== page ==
Distributed Water Infrastructure for Sustainable Communities
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- Makropoulos, C.K. & Butler, D. Water Resour Manage (2010) 24: 2795. doi:10.1007/s11269-010-9580-5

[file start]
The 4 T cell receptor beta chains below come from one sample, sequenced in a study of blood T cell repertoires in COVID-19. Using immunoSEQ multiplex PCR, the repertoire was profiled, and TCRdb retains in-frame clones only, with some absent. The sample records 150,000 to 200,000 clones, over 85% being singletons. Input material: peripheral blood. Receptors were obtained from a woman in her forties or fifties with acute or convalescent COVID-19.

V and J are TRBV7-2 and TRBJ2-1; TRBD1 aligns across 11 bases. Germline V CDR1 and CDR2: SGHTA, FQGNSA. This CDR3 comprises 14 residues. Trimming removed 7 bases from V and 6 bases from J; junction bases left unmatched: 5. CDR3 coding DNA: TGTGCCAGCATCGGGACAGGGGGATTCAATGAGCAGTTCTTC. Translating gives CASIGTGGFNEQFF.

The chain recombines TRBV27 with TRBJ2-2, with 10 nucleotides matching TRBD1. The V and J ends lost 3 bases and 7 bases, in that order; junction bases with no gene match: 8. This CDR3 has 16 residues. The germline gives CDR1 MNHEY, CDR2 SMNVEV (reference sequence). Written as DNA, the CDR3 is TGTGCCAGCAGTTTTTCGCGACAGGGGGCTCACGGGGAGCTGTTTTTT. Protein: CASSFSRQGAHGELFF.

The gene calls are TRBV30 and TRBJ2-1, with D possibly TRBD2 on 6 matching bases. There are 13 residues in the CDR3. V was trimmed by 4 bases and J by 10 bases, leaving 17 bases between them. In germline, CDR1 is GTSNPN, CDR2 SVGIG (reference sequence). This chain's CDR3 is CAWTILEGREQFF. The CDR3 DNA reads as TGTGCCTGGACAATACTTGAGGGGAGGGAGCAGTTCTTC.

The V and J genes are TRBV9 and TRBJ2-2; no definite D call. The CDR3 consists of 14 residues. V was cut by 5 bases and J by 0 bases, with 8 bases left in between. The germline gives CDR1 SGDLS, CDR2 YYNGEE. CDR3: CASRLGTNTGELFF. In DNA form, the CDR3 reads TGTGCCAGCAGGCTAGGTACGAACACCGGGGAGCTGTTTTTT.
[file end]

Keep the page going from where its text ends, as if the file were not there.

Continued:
Distributed water infrastructure (located at the community or the household level) is relatively untried and unproven, compared with technologies for managing urban water at higher (e.g. regional) levels. This work presents a review of currently available options for distributed water infrastructure and illustrates the potential impact of their deployment through a number of indicative infrastructure strategies. The paper summarises the main categories of both centralised and decentralised water infrastructure, covering all three flows (water supply, wastewater and drainage) and their integration through recycling and reuse. The potential impact of the identified infrastructure options for urban water management is examined. The desirability of the strategies examined, is dependent on (case specific) constraints to urban development, including for example regional or local water resource availability, treatment plant capacity, cost of upgrading infrastructure, potential for (distributed) energy (micro) generation and climatic changes (and other non-stationary processes). The results are presented and discussed. It is concluded that there is currently a significant potential for a range of improvements in urban water management which could result from the context-aware deployment of a portfolio of technological infrastructure options. It is also suggested that there are trade-offs between water use, energy use and land use, and these have an equilibrium point that is associated with the technological state-of-art. At a given technological state-of-art, further reductions in water savings signify increase either energy consumption (for high-tech solutions) or land use (for low-tech solutions). The strategies’ evaluation indicates however, that until this equilibrium point is reached there can be significant gains in all three aspects. After this equilibrium, improvements in one aspect inevitably signify costs in others. The choice of desired trade-off then depends on the specific constraints of the problem at hand.